MCLEAN, VA.—Hilton Worldwide announced that, following a comprehensive upgrade to its LightStay global environmental management system, more than 4,200 of its properties around the world are now ISO 50001 (energy management) certified. This certification complements the company’s other global system-wide ISO certifications of ISO 9001 and 14001. ISO provides internationally recognized frameworks and standards for organizations in the areas of products, services and systems. Hilton Worldwide achieved ISO 9001 (quality management) and 14001 (environmental management) certifications in 2011, and was fully recertified to both of these standards this year. With these certifications, Hilton Worldwide is one of the first multinational organizations to certify its entire system globally, achieving one of the largest-ever volume certifications of commercial buildings. “The ISO frameworks help us to ensure we are managing our properties as efficiently and sustainably as possible,” said Randy Gaines, Vice President of Engineering, Hilton Worldwide. “This results not only in cost and emissions reductions, but also helps us better prepare for potential changes in regulations in the United States and around the globe.”
OSHKOSH, WIS.—Girbau Industrial recently introduced the PC-80 Flatwork Ironer. The PC-80—available in 118-, 130- and 138-inch finishing widths—features up to three 32-inch diameter rolls, delivers up to 93 percent energy efficiency, produces ironing speeds reaching 147 ft./min, and offers optional GHelp remote diagnostics. Models are available in natural gas, thermal oil or steam.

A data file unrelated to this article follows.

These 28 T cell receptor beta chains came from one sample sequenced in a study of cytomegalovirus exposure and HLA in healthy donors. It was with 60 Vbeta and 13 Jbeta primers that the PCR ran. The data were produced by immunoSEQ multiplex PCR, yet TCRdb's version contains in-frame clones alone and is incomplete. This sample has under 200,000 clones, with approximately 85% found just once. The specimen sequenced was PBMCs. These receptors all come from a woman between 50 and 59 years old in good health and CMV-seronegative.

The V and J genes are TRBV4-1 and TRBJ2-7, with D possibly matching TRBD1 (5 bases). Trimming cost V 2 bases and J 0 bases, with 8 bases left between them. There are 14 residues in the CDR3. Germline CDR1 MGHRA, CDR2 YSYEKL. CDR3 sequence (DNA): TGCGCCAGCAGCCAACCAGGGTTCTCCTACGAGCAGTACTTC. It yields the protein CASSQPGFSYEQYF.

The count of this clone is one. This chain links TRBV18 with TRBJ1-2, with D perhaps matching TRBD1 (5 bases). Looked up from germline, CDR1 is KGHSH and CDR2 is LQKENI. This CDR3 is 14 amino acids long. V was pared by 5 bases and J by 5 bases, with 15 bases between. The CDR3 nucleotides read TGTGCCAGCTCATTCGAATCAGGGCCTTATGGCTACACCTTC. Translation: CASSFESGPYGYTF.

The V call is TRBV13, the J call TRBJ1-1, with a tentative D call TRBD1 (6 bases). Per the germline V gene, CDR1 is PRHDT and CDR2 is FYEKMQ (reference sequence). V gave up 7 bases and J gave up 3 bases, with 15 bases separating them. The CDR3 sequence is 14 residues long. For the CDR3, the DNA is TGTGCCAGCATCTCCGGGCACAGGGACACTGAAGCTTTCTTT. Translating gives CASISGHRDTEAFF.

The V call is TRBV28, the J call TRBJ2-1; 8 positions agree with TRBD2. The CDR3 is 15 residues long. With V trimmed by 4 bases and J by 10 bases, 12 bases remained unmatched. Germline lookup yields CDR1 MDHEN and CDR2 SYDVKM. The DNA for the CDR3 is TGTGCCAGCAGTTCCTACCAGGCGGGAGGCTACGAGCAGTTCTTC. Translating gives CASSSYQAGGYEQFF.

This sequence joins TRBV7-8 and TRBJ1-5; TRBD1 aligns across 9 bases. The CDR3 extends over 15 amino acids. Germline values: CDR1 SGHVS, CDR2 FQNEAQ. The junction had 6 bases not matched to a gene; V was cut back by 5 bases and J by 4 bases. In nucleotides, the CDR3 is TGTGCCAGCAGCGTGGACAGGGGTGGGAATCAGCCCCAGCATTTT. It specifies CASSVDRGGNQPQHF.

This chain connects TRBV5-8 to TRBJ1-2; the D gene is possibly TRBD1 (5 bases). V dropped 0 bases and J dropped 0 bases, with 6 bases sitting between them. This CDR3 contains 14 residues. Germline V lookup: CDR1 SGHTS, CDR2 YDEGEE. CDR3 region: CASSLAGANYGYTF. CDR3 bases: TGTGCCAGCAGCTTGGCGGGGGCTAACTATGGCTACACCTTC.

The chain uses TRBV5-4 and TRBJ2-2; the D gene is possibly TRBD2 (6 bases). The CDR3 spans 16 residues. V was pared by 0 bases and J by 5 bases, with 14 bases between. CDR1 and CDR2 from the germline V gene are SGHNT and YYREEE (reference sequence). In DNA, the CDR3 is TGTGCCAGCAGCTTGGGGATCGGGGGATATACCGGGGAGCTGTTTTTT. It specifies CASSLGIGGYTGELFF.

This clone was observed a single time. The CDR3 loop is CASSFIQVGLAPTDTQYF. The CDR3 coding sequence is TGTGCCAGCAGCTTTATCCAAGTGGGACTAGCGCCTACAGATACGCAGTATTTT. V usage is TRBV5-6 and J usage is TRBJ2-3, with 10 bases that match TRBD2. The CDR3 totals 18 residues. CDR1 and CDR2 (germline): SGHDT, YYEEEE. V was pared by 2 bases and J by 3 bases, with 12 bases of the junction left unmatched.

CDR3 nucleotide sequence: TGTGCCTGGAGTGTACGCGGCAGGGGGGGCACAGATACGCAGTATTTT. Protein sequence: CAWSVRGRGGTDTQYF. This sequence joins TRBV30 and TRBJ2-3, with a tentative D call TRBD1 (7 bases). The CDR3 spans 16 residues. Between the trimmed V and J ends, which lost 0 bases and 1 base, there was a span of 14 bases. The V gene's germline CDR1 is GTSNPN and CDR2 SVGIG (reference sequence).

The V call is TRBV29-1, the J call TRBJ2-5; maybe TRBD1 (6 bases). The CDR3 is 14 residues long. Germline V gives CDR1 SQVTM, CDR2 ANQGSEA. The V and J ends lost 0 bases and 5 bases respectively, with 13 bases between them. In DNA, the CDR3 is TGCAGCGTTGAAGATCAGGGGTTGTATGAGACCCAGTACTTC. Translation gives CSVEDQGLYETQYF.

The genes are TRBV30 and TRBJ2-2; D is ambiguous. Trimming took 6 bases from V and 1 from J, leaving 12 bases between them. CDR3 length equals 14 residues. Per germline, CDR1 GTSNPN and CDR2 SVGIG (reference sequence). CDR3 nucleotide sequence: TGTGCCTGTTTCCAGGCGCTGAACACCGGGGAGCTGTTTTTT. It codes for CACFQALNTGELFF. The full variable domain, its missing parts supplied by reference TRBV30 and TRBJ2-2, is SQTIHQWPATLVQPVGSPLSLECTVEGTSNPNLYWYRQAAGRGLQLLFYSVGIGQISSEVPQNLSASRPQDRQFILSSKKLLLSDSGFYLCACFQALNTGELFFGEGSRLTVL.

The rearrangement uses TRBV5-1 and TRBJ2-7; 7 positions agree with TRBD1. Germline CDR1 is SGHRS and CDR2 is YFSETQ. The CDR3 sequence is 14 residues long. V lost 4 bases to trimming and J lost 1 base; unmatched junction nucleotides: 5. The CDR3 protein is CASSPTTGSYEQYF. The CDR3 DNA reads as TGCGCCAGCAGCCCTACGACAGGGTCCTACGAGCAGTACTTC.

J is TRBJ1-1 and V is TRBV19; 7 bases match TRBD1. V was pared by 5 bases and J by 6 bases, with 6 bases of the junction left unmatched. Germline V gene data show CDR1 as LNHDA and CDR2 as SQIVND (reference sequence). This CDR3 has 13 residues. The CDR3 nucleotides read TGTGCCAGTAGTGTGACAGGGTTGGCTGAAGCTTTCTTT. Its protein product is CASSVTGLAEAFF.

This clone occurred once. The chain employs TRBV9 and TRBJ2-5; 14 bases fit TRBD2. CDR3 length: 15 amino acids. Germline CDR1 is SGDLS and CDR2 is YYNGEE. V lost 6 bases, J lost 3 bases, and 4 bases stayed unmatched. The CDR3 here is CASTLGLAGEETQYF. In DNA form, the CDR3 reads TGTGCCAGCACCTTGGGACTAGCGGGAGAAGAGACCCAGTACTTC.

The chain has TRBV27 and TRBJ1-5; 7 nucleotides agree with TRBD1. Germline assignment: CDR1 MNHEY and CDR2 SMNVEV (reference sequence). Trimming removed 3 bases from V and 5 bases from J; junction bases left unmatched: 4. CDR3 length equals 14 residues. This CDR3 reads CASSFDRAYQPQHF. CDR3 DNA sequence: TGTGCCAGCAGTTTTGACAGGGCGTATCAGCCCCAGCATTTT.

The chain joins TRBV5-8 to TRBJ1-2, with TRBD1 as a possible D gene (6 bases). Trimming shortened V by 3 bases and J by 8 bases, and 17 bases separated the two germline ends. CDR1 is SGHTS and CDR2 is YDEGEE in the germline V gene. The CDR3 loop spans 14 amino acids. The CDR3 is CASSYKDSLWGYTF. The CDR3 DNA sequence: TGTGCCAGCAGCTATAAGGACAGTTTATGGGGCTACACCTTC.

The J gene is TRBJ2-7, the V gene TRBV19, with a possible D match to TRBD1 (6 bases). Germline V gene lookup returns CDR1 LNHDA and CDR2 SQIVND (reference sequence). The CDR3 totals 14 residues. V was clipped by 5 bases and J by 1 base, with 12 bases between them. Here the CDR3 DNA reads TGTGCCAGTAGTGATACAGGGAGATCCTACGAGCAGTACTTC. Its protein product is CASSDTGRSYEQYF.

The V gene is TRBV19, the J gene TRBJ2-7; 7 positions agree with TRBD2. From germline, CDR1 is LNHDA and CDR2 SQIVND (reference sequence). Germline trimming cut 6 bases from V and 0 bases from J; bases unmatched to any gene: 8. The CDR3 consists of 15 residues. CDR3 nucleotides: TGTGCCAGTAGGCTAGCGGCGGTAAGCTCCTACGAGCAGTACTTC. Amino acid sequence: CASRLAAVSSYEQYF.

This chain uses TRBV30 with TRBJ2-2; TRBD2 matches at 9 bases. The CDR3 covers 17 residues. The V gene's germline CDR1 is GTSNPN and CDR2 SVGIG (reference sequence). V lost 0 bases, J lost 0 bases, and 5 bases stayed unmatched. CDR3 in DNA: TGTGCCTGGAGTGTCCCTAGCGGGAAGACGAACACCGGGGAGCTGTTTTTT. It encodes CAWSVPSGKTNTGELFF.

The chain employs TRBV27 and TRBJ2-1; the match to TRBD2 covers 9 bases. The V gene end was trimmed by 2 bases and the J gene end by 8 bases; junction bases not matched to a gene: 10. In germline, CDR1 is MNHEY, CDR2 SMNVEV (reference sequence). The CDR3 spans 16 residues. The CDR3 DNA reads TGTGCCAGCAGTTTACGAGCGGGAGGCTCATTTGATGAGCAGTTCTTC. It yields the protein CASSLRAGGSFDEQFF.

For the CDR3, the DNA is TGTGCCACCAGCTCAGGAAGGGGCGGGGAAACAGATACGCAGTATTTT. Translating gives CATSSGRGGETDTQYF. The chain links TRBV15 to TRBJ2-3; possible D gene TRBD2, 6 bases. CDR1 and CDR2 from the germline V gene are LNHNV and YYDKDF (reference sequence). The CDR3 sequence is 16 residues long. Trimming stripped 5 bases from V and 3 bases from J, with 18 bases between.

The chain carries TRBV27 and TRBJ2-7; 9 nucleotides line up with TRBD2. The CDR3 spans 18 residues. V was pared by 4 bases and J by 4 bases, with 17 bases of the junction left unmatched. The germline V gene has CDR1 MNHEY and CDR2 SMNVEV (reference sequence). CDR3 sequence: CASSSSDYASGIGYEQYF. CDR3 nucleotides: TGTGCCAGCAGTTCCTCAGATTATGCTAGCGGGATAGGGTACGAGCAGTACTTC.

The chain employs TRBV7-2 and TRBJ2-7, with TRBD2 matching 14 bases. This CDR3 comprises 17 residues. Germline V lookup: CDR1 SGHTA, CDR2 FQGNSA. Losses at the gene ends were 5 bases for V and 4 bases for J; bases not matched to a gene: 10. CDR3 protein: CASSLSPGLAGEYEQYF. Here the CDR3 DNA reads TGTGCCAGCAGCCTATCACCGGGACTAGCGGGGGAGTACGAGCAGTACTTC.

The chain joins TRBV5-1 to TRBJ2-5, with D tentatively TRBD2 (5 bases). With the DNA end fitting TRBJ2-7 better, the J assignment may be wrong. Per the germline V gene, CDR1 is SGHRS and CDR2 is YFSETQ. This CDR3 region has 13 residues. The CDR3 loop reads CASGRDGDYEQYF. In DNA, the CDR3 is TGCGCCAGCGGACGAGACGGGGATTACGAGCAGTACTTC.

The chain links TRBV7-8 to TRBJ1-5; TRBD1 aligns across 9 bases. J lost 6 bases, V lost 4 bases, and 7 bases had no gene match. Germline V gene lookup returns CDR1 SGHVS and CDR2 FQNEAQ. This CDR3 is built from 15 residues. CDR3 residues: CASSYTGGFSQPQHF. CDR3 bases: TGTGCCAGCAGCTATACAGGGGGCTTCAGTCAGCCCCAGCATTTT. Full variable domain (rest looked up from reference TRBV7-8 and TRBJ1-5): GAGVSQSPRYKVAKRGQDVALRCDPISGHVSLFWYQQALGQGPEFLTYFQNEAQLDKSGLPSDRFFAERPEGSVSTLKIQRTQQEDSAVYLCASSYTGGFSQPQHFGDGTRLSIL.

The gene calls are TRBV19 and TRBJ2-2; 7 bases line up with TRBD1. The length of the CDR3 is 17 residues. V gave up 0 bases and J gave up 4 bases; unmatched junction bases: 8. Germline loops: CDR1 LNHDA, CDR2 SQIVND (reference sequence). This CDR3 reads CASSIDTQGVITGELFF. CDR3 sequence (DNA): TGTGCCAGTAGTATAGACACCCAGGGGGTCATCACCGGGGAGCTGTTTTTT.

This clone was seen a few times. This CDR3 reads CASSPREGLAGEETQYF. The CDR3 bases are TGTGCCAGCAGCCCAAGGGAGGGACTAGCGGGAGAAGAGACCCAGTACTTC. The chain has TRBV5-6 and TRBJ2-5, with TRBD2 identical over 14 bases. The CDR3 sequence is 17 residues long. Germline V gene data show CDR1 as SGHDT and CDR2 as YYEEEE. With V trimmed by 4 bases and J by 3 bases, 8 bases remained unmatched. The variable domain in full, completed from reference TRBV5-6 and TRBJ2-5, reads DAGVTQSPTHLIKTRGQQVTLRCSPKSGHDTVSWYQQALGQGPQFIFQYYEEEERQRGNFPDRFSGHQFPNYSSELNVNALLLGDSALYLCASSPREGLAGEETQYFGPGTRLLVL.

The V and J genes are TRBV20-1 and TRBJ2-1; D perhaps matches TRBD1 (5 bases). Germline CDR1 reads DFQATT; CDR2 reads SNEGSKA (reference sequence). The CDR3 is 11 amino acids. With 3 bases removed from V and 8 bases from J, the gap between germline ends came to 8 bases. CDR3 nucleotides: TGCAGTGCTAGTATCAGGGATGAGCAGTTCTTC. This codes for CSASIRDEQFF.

TAMPA, FLA.—Hasek Communications, the Cleveland, Ohio-based publisher of Green Lodging News, welcomes Xeros as a Founding Sponsor. According to Xeros, its polymer bead technology significantly reduces laundry costs, increases the life of linens, and helps hotels advance their commitment to green operations. The system uses up to 80 percent less water, 50 percent less energy, and approximately 50 percent less detergent as compared to conventional washing.
SANTA CLARA, CALIF.—WattStopper, a leader in energy-efficient lighting controls, recently announced expansion of its Birmingham, Ala. office, adding new positions to support commercial building control projects throughout the United States and Canada.
NATIONAL REPORT—Selecting an ice machine is a major purchase consideration for any hotel manager. The energy used in the average hotel restaurant for refrigeration and ice production is between 13 and 18 percent of overall energy costs for that section. Saving money on these costs not only helps the environment, but also helps the bottom line. How can we reduce energy usage and water usage while still generating enough ice to maintain service quality? Water efficiency in ice machines is based on number of gallons per 100 pounds of ice produced. This can range between 18 gallons to 200 gallons per 100 pounds. Water efficiency of ice machine units can be anywhere from 66 percent all the way down to 5 percent water efficient. Why such a big discrepancy? First, some ice machines are water cooled. Water cooled units are more energy efficient, but extra water must go to cooling the machine without making ice. Conversely, air cooled ice machines use less water but are more energy efficient.